When you’re dreaming of your wedding day, you’re likely envisioning how you’ll look as you walk down the aisle: the outfit, the shoes, the flowers, and, of course, the finishing touch: wedding beauty! Your day-of hairstyle can be integral to how you feel on your big day—and how you look in photos—so it’s often one of the most important parts of any bridal budget.
However, as the bridal market continues to expand and explode, pricing for bridal hair can be all over the map. What should you look for when you’re beginning your search for the artists who will bring your vision to life, and how much should you expect to pay for wedding hair? We chatted with industry expert Sarah Naslund to help you figure out what to expect and what to look out for.
Meet the Expert
Sarah Naslund is a bridal and updo specialist based in Boston and has worked in the industry for over 10 years.
Average Cost of Wedding Hair
According to Naslund, the average cost of wedding hair is about $100 to $350. Of course, pricing may change depending on what you’re looking for, when your wedding is, and where you live. For example, you may pay more in New York City than you would in Nebraska. It may also depend on the stylist’s experience level too, as you’re paying for their time and talents.
Bridal hairstyling means just that—you’ll start with clean, dry hair (contrary to what you may have heard, dirty hair is not better) and your stylist will create your desired look, whether that’s an elegant low chignon, an undone braid, or simple curls.
Your stylist may charge for a blow-dry, so be sure to clarify that before you sit down in their chair with wet hair.
Pay close attention to what the stylist offers in their packages or price lists. Some stylists may charge $250 for the bride and anywhere from $50 to $100 per style for the bridal party or the mothers of the couple. Some may include a trial session in their pricing, while others charge separately. When connecting with a stylist, you’ll want to be sure you talk through every potential expense and are very clear about your needs so there are no surprises later. For example, Naslund personally charges $275 for a bridal hairstyle and charges separately for travel and trial. However, she doesn’t charge extra for any clip-in extensions used to create the final look, and creates mini styling kits for the bride on the big day and beyond with hairspray and dry shampoo. Every stylist is different, so be sure you’re on the same page with pricing.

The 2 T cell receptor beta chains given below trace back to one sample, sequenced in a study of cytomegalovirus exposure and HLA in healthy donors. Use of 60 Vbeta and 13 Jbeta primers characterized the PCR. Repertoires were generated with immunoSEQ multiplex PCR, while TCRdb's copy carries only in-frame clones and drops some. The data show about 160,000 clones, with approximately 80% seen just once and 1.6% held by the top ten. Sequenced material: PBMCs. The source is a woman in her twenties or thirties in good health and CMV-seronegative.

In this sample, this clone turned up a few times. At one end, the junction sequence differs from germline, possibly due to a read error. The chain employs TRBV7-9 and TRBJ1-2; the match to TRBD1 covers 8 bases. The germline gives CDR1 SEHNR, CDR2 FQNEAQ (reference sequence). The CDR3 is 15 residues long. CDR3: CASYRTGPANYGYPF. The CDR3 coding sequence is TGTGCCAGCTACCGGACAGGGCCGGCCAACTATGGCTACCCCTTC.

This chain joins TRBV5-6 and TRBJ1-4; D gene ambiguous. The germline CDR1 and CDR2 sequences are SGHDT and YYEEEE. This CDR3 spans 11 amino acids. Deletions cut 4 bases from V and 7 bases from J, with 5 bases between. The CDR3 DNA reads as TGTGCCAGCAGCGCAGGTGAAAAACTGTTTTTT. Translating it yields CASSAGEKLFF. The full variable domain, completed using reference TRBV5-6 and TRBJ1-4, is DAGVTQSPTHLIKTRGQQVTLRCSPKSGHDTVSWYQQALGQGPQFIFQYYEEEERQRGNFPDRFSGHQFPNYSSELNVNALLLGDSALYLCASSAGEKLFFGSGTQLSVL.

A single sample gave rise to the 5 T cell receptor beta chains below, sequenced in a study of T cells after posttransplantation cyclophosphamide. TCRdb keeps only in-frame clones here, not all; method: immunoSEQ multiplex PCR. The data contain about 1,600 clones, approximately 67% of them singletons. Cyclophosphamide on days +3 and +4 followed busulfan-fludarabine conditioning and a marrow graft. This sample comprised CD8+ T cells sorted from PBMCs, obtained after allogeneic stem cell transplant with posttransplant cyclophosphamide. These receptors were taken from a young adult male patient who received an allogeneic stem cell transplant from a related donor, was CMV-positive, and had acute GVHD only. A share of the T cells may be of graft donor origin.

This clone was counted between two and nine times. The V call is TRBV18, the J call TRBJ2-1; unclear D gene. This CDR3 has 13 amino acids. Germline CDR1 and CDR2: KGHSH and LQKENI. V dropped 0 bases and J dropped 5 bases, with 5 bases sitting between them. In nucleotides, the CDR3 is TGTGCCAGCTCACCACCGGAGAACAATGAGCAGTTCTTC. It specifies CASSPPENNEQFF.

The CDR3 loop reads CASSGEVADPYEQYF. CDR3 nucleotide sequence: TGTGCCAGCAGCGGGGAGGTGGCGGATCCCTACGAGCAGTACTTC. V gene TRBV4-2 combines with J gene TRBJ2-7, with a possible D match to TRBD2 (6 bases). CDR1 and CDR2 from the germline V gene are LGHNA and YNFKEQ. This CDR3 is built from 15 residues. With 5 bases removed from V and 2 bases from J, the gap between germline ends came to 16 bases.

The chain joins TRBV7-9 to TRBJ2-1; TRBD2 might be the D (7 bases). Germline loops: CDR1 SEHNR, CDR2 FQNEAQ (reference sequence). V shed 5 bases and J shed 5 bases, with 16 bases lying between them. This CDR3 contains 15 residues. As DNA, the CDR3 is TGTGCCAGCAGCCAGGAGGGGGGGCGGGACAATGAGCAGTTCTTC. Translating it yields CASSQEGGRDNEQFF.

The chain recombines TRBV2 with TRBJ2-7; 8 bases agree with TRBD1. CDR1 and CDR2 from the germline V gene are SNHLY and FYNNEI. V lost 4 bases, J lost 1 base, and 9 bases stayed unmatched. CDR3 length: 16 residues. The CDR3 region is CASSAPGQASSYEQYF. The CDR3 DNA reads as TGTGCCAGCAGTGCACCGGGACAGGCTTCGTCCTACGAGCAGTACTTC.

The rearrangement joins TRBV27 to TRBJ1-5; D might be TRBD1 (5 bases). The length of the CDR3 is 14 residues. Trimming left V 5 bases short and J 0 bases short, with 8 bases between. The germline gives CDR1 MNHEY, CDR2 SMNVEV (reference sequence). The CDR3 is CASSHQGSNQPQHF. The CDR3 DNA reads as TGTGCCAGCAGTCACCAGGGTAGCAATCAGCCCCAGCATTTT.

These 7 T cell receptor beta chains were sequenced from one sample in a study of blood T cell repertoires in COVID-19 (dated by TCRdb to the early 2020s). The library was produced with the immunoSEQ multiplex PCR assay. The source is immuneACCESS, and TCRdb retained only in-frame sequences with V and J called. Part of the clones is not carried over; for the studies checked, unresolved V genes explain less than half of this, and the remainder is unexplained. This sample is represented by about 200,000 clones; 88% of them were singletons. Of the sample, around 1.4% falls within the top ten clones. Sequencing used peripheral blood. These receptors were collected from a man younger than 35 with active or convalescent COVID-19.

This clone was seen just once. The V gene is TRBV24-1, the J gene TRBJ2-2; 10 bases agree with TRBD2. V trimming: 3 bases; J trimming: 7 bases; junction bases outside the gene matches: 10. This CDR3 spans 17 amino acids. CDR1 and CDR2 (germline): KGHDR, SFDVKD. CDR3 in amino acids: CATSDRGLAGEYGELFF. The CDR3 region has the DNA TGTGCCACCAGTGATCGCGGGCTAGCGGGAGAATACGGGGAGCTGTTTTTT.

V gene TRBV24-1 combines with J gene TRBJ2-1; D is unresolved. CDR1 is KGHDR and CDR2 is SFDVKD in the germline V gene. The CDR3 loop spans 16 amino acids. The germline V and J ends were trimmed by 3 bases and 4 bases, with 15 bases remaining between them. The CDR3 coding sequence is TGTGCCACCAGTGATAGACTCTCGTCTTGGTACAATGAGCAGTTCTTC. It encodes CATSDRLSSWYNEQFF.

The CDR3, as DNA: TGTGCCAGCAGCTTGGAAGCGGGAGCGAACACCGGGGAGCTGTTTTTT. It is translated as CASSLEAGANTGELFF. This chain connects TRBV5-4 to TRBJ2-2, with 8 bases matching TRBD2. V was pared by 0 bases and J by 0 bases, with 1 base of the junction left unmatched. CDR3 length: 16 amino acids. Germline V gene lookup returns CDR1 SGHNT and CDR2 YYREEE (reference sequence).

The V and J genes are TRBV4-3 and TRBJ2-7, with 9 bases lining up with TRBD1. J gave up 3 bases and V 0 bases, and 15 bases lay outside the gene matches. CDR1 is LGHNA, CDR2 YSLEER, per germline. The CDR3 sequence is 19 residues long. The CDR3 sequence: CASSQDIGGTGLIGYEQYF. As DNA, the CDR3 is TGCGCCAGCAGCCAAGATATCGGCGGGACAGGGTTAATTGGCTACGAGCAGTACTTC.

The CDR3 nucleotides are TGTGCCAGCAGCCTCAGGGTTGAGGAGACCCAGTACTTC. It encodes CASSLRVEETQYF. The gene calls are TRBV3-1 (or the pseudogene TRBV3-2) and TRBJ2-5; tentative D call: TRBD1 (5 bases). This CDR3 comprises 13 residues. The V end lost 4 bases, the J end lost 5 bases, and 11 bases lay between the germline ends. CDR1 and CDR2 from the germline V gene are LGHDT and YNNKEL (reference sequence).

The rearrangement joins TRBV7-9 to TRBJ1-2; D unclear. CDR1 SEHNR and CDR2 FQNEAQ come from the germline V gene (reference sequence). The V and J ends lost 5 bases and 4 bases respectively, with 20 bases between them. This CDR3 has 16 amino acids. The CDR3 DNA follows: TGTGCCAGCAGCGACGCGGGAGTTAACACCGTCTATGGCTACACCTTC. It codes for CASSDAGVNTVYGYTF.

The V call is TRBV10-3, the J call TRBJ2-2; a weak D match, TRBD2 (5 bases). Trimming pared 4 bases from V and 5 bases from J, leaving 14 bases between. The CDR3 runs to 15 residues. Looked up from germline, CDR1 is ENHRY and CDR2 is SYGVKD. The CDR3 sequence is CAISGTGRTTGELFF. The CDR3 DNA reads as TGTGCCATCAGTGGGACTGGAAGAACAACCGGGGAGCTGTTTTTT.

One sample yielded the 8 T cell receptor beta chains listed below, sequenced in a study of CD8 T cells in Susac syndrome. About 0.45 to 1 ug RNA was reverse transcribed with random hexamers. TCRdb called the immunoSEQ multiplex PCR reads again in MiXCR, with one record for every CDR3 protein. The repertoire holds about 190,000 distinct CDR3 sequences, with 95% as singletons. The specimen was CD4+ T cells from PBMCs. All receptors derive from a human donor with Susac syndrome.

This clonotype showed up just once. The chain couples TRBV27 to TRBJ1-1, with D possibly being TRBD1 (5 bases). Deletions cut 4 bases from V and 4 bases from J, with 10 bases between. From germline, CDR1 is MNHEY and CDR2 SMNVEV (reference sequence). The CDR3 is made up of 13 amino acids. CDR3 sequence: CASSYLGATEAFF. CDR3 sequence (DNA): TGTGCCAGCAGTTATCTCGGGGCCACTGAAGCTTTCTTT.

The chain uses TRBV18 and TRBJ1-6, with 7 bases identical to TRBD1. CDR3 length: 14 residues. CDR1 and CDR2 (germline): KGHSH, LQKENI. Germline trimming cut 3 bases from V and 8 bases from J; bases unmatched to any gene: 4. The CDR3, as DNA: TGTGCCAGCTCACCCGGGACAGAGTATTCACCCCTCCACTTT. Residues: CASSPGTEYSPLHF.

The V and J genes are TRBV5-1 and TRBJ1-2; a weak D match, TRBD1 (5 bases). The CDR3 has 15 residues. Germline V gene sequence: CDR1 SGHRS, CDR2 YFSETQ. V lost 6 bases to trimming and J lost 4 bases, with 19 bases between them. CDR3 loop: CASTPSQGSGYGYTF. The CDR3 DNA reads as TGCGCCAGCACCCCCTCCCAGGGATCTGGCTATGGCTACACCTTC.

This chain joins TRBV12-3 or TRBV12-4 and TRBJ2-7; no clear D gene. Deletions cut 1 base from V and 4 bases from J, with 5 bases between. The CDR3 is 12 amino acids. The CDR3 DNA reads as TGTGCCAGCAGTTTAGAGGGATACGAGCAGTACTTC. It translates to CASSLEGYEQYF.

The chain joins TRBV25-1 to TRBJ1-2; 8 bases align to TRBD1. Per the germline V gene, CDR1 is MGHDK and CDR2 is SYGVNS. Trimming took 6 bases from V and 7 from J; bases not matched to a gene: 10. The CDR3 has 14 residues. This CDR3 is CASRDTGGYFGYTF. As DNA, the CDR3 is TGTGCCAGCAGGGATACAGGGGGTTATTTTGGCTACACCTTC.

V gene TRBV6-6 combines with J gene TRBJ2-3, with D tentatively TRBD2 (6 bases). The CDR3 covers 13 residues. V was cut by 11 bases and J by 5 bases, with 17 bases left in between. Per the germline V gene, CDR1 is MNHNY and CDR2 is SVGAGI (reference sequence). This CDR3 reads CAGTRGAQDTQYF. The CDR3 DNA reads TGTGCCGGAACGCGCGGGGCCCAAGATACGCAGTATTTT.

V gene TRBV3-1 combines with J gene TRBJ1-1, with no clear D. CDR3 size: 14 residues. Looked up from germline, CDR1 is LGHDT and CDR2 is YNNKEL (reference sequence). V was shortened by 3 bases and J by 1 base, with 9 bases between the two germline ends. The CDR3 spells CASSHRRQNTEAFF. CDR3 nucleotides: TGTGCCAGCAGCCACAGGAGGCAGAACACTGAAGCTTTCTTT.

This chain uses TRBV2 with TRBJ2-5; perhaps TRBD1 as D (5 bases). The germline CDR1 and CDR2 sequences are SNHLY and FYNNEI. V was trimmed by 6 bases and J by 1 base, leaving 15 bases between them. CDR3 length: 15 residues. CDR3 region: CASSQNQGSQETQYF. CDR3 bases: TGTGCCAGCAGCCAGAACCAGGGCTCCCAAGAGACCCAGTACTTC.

Is a trial something you should build into your budget? It can be key to discovering the perfect style and reducing stress on the day of your wedding, so it may be worth the price. Naslund says trials generally cost around $100. “I don’t require a trial, but some bridal stylists do. I strongly think that you should [book one], but I realize that if your budget is small, it could be something you skip,” Naslund says.
She likens a wedding hair trial to shopping online; you may see a style on Instagram that you think is perfect, but when you actually see yourself in it, it’s not love at first sight. A trial will give you and your stylist room to experiment with different looks and make any tweaks necessary. “The trial is time spent adjusting details and getting an idea of how different styles would look,” Naslund explains. “Occasionally, you just nail the perfect style in one try! But most of the time it’s more exploration.”
Additional Cost Considerations
Remember that you’ll need to tip your stylist after their work is done, so be sure to factor anywhere from 15 to 25 percent into your planning and final totals.
If you’re comfortable styling your own hair or have a friend or family member who is handy with a curling iron, you could consider skipping a stylist altogether. However, Naslund feels strongly that bridal hair is something you should pay a pro for. “You could DIY it, but most people just aren’t used to styling their hair,” she says. “Plus, you really don’t want to be working in any capacity on your wedding day, especially in the morning. Your main concern should be, ‘Who is going to open the champagne?'”